This post will be a bit unfocussed, but has a basic question at its core. I've been on a steep learning curve, so if I make any howlers here, please correct me *gently*
It seems to me there are four possible relationships between a movement and the rest of the watch:
- A manufacturer buys a suitable movement for their watch, and installs it.
- A manufacturer has a department making movements, and another department designing and building watches. The relationship between the two parts of the process are no closer than in no.1, but the movement is called "in house", and has an the benefits of quality control that come from controlling all elements of production
- A manufacturer has a completely symbiotic relationship between these two departments: the movement designs are responding to needs created by the watch designers, influenced by feedback from the builders; the designers are constantly trying to make the most of the movements being developed. This shows the true benefits of an in-house movement.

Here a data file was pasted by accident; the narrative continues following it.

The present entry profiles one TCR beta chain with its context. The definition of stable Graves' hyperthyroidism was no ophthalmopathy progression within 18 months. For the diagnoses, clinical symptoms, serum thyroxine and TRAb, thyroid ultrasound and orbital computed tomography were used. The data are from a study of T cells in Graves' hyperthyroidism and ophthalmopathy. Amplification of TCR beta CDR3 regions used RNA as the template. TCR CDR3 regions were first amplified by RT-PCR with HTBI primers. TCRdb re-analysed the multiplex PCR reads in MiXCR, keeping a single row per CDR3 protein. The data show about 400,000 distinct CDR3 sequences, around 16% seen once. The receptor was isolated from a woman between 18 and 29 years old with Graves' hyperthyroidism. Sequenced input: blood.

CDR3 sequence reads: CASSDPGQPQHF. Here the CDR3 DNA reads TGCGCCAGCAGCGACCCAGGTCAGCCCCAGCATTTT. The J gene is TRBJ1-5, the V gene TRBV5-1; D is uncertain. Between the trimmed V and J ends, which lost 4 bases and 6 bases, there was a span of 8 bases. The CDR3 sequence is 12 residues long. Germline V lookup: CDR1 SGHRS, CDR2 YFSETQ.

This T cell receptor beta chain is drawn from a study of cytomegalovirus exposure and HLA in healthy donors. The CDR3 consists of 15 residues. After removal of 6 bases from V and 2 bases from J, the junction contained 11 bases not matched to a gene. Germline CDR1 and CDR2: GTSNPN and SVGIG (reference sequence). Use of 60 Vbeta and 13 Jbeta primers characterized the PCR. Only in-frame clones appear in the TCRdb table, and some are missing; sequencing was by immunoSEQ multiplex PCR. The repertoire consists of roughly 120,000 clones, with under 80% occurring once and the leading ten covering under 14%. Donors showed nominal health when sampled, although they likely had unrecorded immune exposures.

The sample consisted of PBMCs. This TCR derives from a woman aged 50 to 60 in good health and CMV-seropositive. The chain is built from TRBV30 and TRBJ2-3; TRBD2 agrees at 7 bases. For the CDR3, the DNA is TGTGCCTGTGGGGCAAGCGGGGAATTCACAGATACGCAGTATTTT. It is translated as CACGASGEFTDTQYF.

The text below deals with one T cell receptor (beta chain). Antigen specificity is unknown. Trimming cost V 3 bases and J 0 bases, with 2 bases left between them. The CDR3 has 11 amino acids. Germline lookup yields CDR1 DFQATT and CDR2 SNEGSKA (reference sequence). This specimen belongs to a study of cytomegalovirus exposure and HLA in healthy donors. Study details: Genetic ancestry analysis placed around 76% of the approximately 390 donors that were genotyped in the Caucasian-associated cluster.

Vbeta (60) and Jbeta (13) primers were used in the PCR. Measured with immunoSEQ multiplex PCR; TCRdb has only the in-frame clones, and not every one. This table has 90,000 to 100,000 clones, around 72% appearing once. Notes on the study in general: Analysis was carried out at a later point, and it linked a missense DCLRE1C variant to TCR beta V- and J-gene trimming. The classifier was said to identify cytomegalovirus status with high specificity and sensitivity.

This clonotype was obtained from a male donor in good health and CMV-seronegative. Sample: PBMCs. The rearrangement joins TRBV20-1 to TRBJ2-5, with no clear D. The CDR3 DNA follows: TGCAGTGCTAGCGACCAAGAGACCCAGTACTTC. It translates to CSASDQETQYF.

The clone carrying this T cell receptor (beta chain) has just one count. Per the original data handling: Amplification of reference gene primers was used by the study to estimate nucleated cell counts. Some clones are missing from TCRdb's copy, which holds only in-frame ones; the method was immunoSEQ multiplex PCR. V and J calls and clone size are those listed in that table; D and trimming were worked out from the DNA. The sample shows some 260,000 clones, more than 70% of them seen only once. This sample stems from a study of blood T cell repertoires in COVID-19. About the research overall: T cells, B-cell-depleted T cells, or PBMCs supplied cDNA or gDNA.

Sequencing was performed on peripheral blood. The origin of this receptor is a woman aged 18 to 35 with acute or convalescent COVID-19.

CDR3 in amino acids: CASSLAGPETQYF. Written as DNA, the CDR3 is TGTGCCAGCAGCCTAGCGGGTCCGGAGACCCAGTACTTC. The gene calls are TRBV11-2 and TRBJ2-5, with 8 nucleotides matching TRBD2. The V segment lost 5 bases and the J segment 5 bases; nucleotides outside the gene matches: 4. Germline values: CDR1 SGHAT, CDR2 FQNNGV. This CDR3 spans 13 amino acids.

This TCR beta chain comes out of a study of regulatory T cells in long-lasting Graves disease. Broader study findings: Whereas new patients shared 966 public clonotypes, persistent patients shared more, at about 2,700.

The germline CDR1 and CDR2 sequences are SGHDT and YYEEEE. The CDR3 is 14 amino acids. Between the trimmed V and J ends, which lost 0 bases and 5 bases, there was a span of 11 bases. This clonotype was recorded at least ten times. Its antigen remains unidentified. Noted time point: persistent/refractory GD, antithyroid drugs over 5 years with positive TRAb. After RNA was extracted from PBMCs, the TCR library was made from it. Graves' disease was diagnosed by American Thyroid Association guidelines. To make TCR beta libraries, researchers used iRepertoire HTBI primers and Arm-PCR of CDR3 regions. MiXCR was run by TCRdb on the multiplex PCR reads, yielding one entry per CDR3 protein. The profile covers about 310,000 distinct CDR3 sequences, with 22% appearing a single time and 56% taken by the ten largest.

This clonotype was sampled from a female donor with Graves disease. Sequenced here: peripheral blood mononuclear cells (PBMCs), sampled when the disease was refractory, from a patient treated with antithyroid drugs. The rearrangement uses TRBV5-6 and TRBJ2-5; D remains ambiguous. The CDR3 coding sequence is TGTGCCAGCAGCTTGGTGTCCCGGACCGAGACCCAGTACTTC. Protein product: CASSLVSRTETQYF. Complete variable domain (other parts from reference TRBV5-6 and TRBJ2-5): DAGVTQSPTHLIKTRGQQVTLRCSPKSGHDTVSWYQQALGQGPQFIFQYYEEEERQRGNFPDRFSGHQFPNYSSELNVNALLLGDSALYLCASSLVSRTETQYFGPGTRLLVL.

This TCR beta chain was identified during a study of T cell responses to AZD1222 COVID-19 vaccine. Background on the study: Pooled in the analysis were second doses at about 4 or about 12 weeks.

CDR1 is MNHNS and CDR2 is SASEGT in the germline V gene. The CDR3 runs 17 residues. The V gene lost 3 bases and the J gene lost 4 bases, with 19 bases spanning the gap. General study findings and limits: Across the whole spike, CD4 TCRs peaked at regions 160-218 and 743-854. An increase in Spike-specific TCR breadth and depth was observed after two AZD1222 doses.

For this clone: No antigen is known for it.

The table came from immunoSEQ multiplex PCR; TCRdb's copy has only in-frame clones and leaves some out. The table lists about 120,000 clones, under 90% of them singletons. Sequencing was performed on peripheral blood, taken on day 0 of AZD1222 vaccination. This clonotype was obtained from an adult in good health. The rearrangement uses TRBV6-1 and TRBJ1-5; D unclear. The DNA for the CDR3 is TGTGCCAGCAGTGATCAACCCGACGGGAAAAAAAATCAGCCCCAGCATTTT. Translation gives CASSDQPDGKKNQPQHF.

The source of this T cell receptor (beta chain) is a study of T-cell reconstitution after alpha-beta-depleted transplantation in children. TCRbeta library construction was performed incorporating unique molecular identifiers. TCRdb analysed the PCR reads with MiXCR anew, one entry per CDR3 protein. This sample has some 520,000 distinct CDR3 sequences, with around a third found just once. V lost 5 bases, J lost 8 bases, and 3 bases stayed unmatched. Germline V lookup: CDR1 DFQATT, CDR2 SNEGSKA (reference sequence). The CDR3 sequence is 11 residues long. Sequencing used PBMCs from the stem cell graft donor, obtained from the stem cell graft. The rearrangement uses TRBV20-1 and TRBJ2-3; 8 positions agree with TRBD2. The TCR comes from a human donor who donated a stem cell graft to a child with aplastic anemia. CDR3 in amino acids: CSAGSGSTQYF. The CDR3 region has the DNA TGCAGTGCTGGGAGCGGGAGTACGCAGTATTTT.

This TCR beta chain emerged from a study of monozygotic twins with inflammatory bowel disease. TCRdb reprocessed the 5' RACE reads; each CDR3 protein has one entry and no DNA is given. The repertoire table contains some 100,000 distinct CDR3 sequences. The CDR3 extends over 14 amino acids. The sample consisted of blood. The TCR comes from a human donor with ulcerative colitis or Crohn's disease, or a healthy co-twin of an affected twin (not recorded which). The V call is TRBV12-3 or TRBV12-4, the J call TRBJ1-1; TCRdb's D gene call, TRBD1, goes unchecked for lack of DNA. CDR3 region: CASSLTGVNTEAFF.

- A manufacturer takes an existing movement, but reworks the parts so much that the some of the benefits of no.3 appear here too.
Aside from QC, in examples of no.2, what else does having an in-house movement bring to the table?
One of my grail watches is the Vacheron Constantin Patrimony Contemporaine; would that watch fit into no.2 or no.3?
For no.4 I was thinking of the German producers Dornbluth and Hentschel (who have both gone on to develop their own movements as well) Dornbluth use modern movements, Hentschel use NOS
Are there manufacturers who are clearly examples of no.2? What would be a consensus opinion of these producers?
Are there large-scale manufacturers who are resolutely no.3 throughout their range?